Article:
The initial temperature of the model was consider as T_{0}=20 °C, while the convection coefficient of the gel-air boundary was h=20 W/(m•K)[14].
Figure 2: Illustration of 2D thermal model of agar gel containing GO inclusions with surface ratio of 4%.
The geometrical depiction of a general 2D model was illustrated as Figure 2. However, in the 2D model, instead of using individual graphene nanosheet with size in nanometres, a series of square inclusions in the size of millimetres were used to stand for the graphene nanosheet to save the computation expense (Figure 3).The value of absorption coefficient, heat capacity and other physical parameters are listed in Table 1. A COMSOL Multiphysics (COMSOL Multiphysics 4.4, Burlington, MA) software based on finite element method were used to solve the couple heat transfer in porous media and heat transfer in solids with temperature tolerance of 0.0001. A tetrahedral meshing scheme was used to calculate the model.
Figure 3: Geometry of 2D models of GO inclusions (a)1x1, (b) 4x4, (c)8x8, (d)16x16,(e) 32x32,(f) 4x(8x8). The area of GO inclusions in each model was 0.09 cm^{2}, which accounts 4% of total area.
Table 1: Physical Constants used in simulation.
Since the computation expense for nano-sized graphene by COMSOL was too high, grapheme inclusions were used to stand for graphene nanosheets. As shown in Figure 4, except for 4x4 inclusions, maximum temperature generally decreases with increasing number of inclusions under same irradiation conditions because of the smaller size of the heat source domain graphene. The maximum/average temperature in 16x16 and 32x32 are 44.3 °C/35.6 °C and 43.0 °C/34.4 °C, in which the differences are 2.93% and 3.37% respectively. Therefore, 2D models with 16x16 and 32x32 inclusions are considered accurate enough to represent nano-sized graphene in the simulation.
Figure 4: (a) Simulated temperature profile of GO inclusions 1x1, 4x4, 8x8, 16x16, 32x32 embedded agar gel after 5 minutes’ NIR laser irradiation; (b) Maximum and (c) average temperature of GO/agar.
During the experiment, surface temperature profile of agar hydrogel and GO/agar was captured by IR camera. The experimental results show that without embedding with GO, temperature barely increases after laser irradiation because of the low NIR light absorption. However, after embedding with GO, maximum temperature on the surface of hydrogel can reach to above 45 °C, indicating that the enhanced photo to thermal conversion of hydrogel by GO. Meanwhile, the geometry of temperature profile in GO/agar is not symmetric due to that the hydrogel was placed on a Teflon stage during the measurement. Different with experiment, the shape of temperature profile in simulated GO/agar is symmetric semicircle because this 2D model studies the temperature change inside of the gel instead of surface temperature on the front faces as in experiment. Therefore, Figure 5 indicates that inside of the hydrogel, temperature profile shows different shape with the surfaces of the hydrogel because of only four boundaries has convective heat flux inside hydrogel, but on the surfaces, the entire surfaces has convection with surrounding air.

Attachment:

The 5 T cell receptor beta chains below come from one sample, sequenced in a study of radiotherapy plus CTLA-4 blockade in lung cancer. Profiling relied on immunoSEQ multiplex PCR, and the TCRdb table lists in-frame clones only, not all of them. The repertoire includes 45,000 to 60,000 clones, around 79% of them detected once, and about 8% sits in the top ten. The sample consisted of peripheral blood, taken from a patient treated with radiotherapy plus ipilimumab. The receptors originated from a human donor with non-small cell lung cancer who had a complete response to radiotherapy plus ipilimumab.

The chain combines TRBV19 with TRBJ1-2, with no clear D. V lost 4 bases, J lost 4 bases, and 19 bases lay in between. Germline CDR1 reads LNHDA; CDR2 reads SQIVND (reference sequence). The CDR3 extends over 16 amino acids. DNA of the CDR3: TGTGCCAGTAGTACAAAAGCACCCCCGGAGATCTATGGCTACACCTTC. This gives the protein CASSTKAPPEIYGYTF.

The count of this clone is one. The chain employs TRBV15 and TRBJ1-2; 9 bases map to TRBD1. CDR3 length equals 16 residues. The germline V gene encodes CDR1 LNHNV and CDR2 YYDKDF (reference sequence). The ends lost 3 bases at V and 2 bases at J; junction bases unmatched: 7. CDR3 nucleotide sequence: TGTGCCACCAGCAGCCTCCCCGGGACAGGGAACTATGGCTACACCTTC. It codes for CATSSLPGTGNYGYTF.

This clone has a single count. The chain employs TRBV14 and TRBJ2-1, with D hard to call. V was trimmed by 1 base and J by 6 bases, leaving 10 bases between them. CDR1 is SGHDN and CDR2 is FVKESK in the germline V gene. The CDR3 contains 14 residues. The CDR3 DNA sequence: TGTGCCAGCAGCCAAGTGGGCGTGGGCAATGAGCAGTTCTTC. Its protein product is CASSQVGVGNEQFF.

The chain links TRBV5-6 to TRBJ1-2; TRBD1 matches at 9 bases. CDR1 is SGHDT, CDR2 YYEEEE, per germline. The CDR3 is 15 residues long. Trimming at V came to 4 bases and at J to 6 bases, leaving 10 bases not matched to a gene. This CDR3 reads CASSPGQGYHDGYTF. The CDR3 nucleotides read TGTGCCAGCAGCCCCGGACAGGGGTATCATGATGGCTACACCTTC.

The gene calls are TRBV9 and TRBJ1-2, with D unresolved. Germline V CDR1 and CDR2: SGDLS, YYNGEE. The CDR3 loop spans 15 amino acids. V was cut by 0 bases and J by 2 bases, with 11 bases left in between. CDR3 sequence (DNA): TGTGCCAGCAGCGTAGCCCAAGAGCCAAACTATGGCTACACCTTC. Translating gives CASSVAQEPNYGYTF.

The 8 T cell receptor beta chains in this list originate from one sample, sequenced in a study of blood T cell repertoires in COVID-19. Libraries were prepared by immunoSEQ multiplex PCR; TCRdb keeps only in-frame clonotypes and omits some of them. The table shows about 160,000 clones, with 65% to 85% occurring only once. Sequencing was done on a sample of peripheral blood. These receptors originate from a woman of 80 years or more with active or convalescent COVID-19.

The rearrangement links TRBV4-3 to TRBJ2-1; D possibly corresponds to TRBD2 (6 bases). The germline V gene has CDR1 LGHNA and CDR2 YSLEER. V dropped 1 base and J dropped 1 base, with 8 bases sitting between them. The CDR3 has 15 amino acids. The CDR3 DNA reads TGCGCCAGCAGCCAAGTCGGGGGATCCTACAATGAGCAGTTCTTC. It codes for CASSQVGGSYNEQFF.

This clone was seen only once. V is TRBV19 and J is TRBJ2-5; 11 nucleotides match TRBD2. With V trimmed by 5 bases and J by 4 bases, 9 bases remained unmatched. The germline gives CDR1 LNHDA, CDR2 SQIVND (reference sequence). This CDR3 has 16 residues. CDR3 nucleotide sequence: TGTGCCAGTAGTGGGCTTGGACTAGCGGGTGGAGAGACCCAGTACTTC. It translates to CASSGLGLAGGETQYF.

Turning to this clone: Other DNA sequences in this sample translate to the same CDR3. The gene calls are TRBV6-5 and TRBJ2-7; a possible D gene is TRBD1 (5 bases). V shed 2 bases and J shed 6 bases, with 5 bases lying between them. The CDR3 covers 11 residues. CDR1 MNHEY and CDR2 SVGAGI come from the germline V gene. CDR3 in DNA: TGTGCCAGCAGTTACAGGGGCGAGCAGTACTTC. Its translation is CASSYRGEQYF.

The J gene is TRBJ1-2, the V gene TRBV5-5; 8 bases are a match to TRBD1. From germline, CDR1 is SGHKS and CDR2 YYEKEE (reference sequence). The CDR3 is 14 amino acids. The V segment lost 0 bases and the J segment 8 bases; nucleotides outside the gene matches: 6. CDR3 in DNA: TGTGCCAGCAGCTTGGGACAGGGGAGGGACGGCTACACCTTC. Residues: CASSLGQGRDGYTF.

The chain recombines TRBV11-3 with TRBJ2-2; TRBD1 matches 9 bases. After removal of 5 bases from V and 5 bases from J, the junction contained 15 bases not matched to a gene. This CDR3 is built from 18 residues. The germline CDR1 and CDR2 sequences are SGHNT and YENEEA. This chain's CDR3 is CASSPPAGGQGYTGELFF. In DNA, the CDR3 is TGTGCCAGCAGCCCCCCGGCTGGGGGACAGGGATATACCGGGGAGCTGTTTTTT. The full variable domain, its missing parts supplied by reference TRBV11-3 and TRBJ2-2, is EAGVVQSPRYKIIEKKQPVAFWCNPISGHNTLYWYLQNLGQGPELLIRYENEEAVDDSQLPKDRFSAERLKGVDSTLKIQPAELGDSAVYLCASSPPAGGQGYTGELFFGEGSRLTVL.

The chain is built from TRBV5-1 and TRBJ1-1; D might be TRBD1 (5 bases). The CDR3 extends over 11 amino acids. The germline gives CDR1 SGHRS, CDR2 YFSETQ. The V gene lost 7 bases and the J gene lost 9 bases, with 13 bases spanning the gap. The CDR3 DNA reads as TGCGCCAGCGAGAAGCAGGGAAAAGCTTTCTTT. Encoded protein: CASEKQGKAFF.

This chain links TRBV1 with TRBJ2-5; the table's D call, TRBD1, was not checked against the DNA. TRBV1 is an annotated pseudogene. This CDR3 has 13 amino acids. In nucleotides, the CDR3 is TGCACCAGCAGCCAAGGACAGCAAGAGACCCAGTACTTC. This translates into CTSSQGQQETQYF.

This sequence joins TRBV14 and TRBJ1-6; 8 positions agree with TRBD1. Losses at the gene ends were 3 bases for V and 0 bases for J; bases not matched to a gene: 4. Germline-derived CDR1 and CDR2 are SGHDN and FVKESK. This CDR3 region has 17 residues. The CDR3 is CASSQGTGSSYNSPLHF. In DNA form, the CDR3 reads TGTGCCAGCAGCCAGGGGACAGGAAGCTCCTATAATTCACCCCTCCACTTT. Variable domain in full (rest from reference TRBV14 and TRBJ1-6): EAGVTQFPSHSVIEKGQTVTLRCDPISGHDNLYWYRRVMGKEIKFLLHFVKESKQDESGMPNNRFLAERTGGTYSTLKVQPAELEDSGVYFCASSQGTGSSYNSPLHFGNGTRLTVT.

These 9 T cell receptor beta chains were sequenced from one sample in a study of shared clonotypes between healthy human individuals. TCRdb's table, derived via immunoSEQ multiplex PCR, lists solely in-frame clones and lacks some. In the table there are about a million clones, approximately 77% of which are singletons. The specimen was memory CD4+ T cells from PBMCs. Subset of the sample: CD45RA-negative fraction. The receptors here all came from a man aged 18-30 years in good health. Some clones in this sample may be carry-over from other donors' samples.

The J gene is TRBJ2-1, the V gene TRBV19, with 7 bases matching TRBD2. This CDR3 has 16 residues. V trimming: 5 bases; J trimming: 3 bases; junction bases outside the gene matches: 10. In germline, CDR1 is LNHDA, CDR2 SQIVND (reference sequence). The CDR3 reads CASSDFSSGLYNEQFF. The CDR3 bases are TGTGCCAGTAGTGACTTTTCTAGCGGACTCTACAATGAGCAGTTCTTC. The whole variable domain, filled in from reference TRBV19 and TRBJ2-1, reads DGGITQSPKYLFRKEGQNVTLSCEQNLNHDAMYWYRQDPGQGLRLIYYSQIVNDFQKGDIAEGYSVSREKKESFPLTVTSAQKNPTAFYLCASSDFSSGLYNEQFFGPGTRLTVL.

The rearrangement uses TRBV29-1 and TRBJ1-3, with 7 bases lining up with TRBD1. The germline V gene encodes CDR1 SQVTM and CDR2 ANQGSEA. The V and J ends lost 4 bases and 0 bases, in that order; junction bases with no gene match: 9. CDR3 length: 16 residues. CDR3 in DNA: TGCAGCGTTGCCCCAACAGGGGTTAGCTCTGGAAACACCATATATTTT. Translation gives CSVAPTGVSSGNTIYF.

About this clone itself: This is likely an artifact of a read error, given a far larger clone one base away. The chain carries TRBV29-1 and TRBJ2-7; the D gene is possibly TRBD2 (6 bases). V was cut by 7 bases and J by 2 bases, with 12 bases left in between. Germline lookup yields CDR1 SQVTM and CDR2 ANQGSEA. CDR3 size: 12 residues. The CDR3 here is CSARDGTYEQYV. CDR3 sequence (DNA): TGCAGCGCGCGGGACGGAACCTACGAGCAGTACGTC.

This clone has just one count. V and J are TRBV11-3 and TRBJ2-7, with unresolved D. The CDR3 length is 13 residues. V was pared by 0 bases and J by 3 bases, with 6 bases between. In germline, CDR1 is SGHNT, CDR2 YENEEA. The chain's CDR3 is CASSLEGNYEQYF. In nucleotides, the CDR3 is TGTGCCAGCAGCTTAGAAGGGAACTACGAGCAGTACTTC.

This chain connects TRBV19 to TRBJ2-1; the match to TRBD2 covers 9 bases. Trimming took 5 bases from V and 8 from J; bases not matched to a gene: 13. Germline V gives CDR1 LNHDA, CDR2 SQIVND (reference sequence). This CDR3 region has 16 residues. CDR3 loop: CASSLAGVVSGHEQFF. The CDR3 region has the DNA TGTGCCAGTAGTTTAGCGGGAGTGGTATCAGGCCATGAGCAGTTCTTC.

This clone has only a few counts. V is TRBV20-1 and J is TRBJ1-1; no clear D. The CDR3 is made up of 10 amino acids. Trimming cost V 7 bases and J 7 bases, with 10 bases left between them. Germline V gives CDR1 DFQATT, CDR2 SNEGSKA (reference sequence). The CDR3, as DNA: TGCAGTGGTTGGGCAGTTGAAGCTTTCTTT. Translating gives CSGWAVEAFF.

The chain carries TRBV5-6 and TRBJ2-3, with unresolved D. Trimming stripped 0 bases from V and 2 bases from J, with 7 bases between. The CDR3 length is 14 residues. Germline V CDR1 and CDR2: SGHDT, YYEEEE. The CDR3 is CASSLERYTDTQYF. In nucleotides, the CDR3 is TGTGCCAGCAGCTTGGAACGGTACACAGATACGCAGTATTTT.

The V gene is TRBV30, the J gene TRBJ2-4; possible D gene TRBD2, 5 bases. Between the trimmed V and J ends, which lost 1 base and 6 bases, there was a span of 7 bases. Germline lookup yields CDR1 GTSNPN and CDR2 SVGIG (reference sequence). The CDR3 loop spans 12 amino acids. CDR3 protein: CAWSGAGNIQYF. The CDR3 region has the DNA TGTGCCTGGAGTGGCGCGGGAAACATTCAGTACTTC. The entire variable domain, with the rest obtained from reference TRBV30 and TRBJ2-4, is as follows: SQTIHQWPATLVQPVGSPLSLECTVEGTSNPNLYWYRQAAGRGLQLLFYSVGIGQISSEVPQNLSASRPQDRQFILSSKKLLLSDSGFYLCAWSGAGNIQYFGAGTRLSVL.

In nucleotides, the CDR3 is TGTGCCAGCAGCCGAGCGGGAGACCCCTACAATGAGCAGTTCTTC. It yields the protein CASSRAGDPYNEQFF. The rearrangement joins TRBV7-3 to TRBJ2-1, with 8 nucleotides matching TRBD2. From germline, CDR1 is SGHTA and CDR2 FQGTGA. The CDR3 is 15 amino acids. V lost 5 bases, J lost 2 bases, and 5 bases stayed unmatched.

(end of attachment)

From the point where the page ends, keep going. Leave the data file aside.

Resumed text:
Figure 5:
5a: Temperature profile of agar hydrogel after 5 minutes’ NIR laser irradiation;
5b: Experimental and
5c: Simulated temperature profile of GO/agar after 5 minutes’ NIR laser irradiation.
Parametric study was also used to extract the important factors which affected the temperature profile of agar gel, providing some guidelines for photothermal or laser welding material and experimental design. Absorption coefficient, thermal conductivity, laser power and nanomaterial aggregation were investigated in this study. The absorption coefficient of graphene derivatives is easy to be modified through conjugation or exfoliation, while thermal conductivity of graphene derivatives ranges from ~20W/(mK) to ~5000 W/(mK) according to its lateral size, oxidation and layers [30,31].
Effects of absorption coefficient: Due to the relatively low NIR light absorption of GO compared to other metal nanoparticles, photosensitizer were used to enhance its light absorption by covalent or noncovalent conjugation [32,33]. Herein, heating behavior of GO under laser irradiation with different absorption coefficient was compared. As shown in Figure 6, temperature distributions were similar with different absorption ability, exhibiting a semicircle shape approximately. Maximum temperature reaches to 49.3 °C when absorption coefficient is 20cm^{_1}, 14.7% higher than the one of absorption coefficient 10cm^{_1}. Specifically, maximum and average temperature in agar gel are higher with higher absorption coefficient, meanwhile, temperature gradient is also larger with higher absorption coefficient since laser light intensity attenuates faster when absorption is higher.